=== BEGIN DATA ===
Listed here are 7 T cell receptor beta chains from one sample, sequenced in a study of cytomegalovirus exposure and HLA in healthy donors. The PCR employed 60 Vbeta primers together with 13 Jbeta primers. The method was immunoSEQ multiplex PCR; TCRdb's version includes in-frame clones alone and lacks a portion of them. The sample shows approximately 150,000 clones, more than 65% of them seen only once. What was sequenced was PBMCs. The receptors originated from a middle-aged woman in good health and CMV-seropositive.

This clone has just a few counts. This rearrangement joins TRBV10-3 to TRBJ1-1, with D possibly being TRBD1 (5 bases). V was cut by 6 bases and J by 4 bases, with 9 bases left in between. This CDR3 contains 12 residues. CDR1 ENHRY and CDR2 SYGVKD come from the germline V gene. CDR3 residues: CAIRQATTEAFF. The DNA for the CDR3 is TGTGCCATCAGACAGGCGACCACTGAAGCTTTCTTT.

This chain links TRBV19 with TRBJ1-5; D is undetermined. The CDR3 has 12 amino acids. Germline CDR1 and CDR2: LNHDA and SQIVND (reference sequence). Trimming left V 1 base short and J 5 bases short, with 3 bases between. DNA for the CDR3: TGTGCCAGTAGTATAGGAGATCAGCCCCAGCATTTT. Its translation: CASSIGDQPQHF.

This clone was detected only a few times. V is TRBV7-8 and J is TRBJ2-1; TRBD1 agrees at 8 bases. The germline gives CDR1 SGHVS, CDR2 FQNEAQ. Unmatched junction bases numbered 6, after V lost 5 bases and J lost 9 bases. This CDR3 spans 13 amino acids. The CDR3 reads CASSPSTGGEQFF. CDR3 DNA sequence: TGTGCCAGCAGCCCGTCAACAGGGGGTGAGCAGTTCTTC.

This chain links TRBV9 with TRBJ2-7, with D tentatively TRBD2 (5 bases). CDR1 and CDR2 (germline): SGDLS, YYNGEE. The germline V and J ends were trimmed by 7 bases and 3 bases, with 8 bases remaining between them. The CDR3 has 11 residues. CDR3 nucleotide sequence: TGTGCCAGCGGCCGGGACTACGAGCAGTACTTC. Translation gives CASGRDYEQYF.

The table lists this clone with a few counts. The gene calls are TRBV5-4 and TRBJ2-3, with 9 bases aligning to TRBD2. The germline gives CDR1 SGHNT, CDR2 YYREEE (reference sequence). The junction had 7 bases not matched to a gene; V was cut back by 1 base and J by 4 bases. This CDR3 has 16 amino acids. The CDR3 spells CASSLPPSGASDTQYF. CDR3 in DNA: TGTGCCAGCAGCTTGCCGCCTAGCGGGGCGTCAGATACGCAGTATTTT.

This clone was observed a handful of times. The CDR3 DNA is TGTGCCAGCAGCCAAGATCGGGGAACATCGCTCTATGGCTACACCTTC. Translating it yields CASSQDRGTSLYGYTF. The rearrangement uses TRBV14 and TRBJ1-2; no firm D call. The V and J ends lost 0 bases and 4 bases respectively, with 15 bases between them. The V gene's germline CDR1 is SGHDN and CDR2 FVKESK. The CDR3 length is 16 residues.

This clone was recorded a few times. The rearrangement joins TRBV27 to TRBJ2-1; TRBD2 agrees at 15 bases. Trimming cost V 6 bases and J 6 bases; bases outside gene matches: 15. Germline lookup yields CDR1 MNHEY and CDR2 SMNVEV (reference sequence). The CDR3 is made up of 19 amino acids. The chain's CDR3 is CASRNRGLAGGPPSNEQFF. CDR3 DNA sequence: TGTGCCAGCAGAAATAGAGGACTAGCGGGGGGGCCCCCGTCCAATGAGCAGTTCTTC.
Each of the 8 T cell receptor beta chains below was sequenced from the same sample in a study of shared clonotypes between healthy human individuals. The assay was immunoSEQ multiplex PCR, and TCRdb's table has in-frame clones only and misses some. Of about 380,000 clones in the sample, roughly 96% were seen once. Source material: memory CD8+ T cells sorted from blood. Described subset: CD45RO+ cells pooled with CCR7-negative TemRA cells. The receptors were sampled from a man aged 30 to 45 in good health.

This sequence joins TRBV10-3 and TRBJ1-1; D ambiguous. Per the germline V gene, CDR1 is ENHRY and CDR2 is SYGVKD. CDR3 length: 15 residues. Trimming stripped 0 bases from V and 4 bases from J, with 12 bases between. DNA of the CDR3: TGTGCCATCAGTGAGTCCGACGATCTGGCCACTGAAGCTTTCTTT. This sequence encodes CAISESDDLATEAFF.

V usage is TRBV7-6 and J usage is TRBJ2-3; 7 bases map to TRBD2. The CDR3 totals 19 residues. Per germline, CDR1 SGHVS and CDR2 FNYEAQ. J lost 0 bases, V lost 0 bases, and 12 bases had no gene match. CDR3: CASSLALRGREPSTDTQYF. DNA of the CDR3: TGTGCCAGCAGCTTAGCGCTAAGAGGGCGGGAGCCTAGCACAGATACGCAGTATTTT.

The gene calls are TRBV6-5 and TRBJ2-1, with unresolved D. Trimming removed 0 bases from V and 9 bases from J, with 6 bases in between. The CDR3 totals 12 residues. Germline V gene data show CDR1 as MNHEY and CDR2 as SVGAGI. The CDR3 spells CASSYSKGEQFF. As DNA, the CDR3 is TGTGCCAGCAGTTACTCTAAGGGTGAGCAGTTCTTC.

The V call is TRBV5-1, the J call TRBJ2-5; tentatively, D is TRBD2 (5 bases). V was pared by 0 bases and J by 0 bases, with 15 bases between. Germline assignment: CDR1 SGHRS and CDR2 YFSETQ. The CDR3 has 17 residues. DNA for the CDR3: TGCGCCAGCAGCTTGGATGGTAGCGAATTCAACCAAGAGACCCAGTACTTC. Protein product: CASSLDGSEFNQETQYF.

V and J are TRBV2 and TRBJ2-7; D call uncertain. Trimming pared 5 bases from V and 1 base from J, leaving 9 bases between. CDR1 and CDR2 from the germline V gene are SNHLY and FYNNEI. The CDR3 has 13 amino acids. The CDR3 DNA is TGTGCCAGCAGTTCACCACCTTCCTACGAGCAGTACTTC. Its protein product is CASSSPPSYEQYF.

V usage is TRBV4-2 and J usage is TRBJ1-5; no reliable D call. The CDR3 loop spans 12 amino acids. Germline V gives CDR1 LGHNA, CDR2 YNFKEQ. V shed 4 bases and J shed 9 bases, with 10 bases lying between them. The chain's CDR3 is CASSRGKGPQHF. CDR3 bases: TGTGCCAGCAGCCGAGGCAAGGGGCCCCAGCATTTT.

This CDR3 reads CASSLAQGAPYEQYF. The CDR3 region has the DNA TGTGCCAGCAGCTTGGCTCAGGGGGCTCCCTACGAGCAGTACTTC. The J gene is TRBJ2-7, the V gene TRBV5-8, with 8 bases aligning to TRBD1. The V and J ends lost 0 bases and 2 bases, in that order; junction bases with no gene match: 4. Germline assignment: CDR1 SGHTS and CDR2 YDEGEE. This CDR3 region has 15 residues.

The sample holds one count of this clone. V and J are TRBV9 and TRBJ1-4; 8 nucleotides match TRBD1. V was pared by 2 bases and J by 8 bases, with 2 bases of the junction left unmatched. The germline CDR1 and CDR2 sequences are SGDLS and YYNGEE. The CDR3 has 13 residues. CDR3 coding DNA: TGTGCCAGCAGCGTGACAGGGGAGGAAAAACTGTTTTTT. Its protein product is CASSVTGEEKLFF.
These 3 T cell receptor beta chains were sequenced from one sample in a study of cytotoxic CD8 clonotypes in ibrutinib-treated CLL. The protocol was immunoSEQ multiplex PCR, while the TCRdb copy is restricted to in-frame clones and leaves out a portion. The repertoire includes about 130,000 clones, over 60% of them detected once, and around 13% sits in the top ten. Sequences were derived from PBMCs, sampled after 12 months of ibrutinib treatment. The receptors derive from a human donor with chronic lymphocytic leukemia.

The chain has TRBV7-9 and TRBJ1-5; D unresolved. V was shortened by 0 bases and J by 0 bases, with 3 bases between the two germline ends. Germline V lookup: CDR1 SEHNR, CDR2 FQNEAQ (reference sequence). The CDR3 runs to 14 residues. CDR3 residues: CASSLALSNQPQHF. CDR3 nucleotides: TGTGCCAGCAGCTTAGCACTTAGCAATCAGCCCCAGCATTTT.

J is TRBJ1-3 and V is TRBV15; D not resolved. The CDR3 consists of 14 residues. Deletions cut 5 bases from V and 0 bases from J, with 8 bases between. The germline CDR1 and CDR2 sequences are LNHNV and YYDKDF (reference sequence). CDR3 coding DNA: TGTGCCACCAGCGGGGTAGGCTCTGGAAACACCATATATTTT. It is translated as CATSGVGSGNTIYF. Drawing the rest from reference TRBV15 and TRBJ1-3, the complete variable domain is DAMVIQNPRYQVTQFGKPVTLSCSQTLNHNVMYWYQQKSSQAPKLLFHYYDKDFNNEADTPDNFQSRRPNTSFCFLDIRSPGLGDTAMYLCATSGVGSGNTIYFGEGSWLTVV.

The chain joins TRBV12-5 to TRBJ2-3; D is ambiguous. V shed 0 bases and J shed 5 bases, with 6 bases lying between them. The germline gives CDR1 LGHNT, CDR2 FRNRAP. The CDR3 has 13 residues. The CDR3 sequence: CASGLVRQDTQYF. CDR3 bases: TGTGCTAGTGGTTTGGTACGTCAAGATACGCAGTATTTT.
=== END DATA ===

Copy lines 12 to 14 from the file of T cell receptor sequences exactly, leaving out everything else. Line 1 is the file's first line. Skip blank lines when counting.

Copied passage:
The gene calls are TRBV6-5 and TRBJ2-1, with unresolved D. Trimming removed 0 bases from V and 9 bases from J, with 6 bases in between. The CDR3 totals 12 residues. Germline V gene data show CDR1 as MNHEY and CDR2 as SVGAGI. The CDR3 spells CASSYSKGEQFF. As DNA, the CDR3 is TGTGCCAGCAGTTACTCTAAGGGTGAGCAGTTCTTC.

The V call is TRBV5-1, the J call TRBJ2-5; tentatively, D is TRBD2 (5 bases). V was pared by 0 bases and J by 0 bases, with 15 bases between. Germline assignment: CDR1 SGHRS and CDR2 YFSETQ. The CDR3 has 17 residues. DNA for the CDR3: TGCGCCAGCAGCTTGGATGGTAGCGAATTCAACCAAGAGACCCAGTACTTC. Protein product: CASSLDGSEFNQETQYF.

V and J are TRBV2 and TRBJ2-7; D call uncertain. Trimming pared 5 bases from V and 1 base from J, leaving 9 bases between. CDR1 and CDR2 from the germline V gene are SNHLY and FYNNEI. The CDR3 has 13 amino acids. The CDR3 DNA is TGTGCCAGCAGTTCACCACCTTCCTACGAGCAGTACTTC. Its protein product is CASSSPPSYEQYF.